After years of consideration, Lakewood village trustees approved the construction of a new clubhouse, maintenance barn and storage shed for the village-owned RedTail Golf Course.
Demolition of the current clubhouse is expected to start Monday, Sept. 18, Village Manager Jean Heckman said.
It’s our job and our duty to make sure, in my opinion, that we mitigate as much liability coming back to the taxpayers as possible.”— Lakewood Village Trustee Mike Fischer
All motions related to the construction and financing of the three buildings passed without opposition Tuesday. One trustee was absent from the meeting.
Lakewood Village President David Stavropoulos called it a “historic day” for the community. Trustees have had at least 29 meetings over the past 17 months about the topic, he said.
“For the record, if required, I would have voted for all three, too,” Stavropoulos said.
A groundbreaking ceremony is tentatively planned for Tuesday, Sept. 26. Further details are still tentative, Stavropoulos said.
Trustees voted last month to spend $45,000 to rent a trailer that will be used as a temporary clubhouse during construction of the new clubhouse.
RedTail Golf Club, located at 7900 Redtail Drive, has been planning major reconstruction for the site for more than a year. The project is estimated to cost almost $4 million and includes a 9,000-square-foot clubhouse and a 4,500-square-foot golf cart pavilion.
Lakewood trustees have expressed concerns in previous meetings about funding the construction. The board was supposed to vote on approving the bids and constructions of RedTail on Aug. 29, but trustees moved to meet in private about the matter and to delay the vote.
Trustee Mike Fischer said that RedTail must finance itself. He doesn’t want a RedTail tax put on Lakewood residents to cover the costs, which happened for the previous golf course construction project.
“I don’t think that the village should be floating any of it,” Fischer said. “It’s our job and our duty to make sure, in my opinion, that we mitigate as much liability coming back to the taxpayers as possible.”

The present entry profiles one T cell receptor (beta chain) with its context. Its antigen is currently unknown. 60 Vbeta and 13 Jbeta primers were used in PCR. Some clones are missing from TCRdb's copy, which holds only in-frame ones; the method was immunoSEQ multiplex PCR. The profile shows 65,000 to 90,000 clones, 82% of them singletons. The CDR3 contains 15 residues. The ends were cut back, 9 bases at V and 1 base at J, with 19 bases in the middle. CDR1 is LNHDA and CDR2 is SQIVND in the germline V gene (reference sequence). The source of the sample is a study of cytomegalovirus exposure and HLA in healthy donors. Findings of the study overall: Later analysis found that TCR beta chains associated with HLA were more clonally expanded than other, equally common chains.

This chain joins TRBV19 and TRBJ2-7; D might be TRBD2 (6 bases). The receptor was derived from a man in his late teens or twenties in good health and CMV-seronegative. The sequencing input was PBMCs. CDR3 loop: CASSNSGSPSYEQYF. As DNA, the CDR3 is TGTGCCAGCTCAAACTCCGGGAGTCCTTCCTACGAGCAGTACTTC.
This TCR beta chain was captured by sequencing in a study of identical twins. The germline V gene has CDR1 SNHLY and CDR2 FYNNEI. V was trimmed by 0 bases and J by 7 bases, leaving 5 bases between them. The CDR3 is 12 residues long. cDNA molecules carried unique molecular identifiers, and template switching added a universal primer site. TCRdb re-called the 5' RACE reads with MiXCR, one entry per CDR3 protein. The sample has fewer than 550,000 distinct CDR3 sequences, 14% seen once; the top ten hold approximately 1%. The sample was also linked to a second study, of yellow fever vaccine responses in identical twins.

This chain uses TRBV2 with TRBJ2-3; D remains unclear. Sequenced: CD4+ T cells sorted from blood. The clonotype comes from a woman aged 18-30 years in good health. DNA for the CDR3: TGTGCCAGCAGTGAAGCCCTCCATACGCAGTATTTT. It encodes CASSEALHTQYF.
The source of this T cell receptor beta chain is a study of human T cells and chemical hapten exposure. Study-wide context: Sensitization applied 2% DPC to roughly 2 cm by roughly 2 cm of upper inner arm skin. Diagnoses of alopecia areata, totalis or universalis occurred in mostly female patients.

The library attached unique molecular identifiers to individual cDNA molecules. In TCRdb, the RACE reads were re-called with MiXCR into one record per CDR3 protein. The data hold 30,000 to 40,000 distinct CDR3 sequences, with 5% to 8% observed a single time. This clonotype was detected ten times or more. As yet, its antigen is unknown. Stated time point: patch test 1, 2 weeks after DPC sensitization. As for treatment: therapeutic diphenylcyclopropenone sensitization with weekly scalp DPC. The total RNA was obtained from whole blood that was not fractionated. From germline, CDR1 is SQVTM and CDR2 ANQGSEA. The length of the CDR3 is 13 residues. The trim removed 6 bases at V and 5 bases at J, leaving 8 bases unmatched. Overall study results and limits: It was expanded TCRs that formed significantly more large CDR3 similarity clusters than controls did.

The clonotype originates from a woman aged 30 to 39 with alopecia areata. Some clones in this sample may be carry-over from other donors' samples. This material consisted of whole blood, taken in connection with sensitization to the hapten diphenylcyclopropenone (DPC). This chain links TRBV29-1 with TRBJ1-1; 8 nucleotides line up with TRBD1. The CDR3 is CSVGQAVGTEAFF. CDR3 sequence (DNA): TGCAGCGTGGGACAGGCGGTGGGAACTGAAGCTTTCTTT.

Fischer agreed that a whole reconstruction is necessary because of “decades of deferred maintenance that are now pretty much beyond repair.”
The barn does not have a historic landmark designation, but Trustee Tricia Babischkin said it is historic.
There is no plan to demolish the barn as of now, Stavropoulos said.
However, Trustee Lonnie Jeschke said that a lot of work needs to be done on the barn since it’s loaded with “vermin” such as bats, mice and pigeons.
Babischkin said maintenance on RedTail property has been lacking, such as with upkeep on weeds, landscaping and tidiness of equipment, which can be an eyesore for nearby residents.
“I would like a standard to be set for the upkeep of the property,” she said. “We wouldn’t tolerate that from our neighbors.”
Trustees also voted to accept a loan proposal from Wintrust Bank of up to $3 million with a 5.35% interest rate for the first eight years. The village plans to pay back the loan over 20 years.
The village had an option to finance with Home State Bank, Wintrust or Tax-Exempt Leasing Corp.
Stravropoulos suggested that half of the annual RedTail profit should go toward the principal on the loan. Exactly how the village will handle the financing still needs to be planned, he said.
A Lakewood resident expressed concerns about how future board members will handle the RedTail finances throughout the duration of the loan. Stravropoulos said that he can’t speak on what future boards will do.